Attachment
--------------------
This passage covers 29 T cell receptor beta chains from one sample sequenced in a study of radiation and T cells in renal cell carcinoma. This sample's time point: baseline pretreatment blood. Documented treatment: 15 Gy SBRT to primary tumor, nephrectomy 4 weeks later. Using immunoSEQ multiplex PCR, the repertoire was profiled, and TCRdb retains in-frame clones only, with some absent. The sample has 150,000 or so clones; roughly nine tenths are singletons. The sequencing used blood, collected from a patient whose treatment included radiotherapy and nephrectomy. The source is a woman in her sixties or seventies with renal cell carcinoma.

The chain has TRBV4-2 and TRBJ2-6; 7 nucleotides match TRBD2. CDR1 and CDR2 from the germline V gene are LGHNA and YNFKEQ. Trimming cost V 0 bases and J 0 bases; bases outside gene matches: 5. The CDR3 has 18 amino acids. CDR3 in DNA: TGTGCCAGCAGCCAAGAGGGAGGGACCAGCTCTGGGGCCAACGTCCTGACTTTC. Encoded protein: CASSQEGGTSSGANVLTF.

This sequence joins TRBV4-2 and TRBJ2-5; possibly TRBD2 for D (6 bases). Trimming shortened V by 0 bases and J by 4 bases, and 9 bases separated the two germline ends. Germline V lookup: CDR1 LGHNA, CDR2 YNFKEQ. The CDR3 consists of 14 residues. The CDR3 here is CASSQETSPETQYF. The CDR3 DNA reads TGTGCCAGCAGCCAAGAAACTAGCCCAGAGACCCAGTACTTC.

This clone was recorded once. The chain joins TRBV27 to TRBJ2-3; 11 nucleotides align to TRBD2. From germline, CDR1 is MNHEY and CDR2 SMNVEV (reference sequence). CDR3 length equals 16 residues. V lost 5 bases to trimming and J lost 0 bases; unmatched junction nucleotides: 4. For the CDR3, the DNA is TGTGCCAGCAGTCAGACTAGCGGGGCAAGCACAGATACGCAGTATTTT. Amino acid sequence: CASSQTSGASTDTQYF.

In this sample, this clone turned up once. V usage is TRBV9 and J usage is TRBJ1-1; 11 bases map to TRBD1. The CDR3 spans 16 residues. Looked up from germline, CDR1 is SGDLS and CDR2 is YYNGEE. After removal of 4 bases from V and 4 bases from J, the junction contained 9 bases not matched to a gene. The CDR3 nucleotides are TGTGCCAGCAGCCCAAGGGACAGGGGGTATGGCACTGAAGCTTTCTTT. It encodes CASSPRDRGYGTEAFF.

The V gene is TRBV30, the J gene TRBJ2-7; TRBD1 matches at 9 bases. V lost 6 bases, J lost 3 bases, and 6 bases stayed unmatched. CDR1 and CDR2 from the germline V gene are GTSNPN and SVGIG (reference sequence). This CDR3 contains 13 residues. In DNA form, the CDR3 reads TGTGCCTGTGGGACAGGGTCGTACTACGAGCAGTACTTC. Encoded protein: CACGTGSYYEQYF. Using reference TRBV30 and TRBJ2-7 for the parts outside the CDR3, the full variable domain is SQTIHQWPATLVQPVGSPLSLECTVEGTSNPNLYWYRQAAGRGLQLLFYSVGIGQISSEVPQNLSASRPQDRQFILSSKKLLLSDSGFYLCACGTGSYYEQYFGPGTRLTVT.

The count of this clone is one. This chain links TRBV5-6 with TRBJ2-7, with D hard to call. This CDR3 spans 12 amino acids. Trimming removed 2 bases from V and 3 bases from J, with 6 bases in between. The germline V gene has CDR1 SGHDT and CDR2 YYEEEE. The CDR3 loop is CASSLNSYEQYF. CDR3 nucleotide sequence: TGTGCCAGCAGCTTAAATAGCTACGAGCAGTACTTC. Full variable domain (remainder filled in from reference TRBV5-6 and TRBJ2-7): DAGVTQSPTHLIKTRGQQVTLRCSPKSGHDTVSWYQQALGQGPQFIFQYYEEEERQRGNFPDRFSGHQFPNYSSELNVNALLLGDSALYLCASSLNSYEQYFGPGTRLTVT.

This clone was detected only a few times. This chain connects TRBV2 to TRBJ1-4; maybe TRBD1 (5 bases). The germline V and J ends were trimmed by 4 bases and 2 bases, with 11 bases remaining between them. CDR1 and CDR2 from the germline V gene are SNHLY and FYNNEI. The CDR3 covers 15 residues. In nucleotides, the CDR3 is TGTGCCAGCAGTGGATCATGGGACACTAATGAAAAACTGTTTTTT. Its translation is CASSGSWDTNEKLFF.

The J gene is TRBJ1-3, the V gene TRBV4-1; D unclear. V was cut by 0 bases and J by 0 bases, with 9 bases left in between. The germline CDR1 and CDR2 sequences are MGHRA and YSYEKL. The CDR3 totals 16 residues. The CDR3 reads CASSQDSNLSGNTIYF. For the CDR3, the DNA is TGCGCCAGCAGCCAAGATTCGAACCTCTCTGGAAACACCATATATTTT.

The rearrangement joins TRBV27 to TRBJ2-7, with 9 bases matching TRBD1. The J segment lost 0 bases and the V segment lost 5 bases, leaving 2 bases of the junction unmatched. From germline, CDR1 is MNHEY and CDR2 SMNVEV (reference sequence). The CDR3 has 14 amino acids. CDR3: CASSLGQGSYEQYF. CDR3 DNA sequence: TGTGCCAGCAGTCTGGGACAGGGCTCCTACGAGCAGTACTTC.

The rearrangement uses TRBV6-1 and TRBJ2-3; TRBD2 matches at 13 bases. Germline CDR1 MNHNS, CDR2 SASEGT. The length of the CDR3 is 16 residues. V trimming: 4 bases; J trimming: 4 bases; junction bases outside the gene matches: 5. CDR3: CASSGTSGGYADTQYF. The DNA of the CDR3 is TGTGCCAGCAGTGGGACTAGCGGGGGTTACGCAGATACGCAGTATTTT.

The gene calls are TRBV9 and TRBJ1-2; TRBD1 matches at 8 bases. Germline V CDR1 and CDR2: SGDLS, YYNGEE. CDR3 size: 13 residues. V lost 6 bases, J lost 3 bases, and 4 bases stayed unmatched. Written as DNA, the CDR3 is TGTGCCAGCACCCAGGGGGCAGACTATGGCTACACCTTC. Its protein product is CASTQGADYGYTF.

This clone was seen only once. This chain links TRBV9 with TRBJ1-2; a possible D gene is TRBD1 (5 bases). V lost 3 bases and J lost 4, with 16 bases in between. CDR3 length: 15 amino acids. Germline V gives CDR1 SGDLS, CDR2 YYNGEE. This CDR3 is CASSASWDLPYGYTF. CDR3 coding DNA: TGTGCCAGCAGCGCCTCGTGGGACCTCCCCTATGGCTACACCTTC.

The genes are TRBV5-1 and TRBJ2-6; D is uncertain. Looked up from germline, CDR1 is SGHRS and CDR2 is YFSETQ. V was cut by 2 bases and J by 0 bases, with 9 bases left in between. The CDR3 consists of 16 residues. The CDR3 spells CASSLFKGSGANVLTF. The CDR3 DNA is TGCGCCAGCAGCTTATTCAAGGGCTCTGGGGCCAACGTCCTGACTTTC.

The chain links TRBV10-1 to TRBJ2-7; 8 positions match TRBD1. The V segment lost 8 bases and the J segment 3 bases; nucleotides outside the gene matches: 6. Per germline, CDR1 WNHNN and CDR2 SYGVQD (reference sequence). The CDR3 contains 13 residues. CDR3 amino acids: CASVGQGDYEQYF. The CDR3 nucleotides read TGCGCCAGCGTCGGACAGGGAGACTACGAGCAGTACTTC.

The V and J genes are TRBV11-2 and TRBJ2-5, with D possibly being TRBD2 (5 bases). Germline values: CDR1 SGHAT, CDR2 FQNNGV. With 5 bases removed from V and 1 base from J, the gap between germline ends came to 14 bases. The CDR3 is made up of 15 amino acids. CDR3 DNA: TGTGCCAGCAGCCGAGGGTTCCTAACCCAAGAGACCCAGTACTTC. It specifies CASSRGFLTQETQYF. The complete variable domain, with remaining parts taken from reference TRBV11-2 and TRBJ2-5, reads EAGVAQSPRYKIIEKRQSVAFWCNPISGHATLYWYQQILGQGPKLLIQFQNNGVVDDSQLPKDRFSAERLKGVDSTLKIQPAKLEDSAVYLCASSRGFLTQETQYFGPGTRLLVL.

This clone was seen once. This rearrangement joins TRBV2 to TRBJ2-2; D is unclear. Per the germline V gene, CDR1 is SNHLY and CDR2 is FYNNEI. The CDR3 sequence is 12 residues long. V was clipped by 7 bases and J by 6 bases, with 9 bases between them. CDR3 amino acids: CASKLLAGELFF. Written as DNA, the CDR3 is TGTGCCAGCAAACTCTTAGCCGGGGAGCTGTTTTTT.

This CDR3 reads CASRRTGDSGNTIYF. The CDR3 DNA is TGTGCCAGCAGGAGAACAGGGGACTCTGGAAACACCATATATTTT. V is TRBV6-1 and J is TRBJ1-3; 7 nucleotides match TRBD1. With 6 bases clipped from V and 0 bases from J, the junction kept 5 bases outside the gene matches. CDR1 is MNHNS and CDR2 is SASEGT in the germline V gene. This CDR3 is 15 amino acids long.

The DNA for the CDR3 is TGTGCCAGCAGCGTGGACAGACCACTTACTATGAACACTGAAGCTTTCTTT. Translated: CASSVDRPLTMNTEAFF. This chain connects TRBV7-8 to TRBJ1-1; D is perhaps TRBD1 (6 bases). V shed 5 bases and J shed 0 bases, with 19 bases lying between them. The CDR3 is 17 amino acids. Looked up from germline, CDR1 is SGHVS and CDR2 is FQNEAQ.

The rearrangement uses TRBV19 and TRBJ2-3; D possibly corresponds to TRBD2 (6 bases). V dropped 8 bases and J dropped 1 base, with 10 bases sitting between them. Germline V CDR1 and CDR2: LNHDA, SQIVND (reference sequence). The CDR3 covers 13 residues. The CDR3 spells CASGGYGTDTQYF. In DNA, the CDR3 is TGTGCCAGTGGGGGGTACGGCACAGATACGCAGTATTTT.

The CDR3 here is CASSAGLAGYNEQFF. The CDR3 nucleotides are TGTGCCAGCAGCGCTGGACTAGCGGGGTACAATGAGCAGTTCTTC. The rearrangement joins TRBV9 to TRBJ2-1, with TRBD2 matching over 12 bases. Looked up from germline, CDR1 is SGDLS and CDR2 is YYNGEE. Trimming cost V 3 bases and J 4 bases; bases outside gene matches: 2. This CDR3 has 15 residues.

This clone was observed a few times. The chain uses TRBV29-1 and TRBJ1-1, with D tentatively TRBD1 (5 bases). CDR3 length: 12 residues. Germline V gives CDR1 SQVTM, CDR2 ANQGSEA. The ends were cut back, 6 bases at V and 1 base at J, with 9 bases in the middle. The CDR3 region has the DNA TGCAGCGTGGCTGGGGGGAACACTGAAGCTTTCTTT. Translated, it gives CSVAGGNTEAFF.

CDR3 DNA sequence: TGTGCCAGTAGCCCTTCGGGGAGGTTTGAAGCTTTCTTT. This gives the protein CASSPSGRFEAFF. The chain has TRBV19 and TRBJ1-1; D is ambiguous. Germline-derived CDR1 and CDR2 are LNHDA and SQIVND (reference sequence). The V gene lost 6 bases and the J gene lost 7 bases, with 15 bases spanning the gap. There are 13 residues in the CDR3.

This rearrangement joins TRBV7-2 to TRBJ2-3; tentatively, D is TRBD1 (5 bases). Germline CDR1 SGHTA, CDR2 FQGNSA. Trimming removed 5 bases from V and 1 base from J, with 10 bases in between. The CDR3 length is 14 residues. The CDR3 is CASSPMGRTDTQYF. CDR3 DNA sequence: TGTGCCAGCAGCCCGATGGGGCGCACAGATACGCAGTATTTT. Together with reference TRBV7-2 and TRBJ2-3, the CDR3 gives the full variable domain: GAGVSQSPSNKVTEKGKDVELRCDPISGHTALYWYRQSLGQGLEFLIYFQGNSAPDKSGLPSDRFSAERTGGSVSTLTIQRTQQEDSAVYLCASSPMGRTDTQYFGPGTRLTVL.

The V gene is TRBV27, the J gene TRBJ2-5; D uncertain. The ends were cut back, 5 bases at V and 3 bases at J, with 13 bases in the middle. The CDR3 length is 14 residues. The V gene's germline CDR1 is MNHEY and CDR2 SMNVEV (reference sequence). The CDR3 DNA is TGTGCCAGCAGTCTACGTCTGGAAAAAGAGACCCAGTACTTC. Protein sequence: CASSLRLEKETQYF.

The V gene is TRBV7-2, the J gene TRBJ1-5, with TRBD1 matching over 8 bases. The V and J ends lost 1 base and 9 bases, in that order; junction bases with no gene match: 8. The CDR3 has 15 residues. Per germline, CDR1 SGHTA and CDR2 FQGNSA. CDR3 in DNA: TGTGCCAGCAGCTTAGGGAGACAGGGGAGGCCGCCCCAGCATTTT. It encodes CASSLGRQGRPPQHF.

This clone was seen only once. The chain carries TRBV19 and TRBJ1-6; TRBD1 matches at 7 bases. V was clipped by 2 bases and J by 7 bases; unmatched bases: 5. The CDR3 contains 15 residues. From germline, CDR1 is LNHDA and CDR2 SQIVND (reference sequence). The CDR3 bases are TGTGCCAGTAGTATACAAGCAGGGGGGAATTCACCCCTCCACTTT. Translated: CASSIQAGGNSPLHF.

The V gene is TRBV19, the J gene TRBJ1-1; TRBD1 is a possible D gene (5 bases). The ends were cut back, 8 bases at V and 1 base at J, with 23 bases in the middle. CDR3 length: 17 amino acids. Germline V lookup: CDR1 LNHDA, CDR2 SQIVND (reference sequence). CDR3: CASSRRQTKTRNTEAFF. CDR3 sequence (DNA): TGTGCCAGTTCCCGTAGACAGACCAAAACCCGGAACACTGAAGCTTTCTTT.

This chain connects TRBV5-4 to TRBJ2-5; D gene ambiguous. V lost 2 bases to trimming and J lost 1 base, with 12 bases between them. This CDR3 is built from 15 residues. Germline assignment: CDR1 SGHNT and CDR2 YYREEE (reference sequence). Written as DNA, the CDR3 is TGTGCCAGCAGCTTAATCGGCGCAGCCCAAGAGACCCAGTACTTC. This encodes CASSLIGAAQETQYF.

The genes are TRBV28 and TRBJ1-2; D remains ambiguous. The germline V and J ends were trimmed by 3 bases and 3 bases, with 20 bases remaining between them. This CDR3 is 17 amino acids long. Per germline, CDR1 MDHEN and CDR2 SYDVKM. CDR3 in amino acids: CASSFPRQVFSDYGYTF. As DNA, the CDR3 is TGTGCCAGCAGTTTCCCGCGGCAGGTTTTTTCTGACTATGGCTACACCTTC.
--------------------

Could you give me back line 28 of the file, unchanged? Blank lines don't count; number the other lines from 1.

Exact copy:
The V gene is TRBV19, the J gene TRBJ1-1; TRBD1 is a possible D gene (5 bases). The ends were cut back, 8 bases at V and 1 base at J, with 23 bases in the middle. CDR3 length: 17 amino acids. Germline V lookup: CDR1 LNHDA, CDR2 SQIVND (reference sequence). CDR3: CASSRRQTKTRNTEAFF. CDR3 sequence (DNA): TGTGCCAGTTCCCGTAGACAGACCAAAACCCGGAACACTGAAGCTTTCTTT.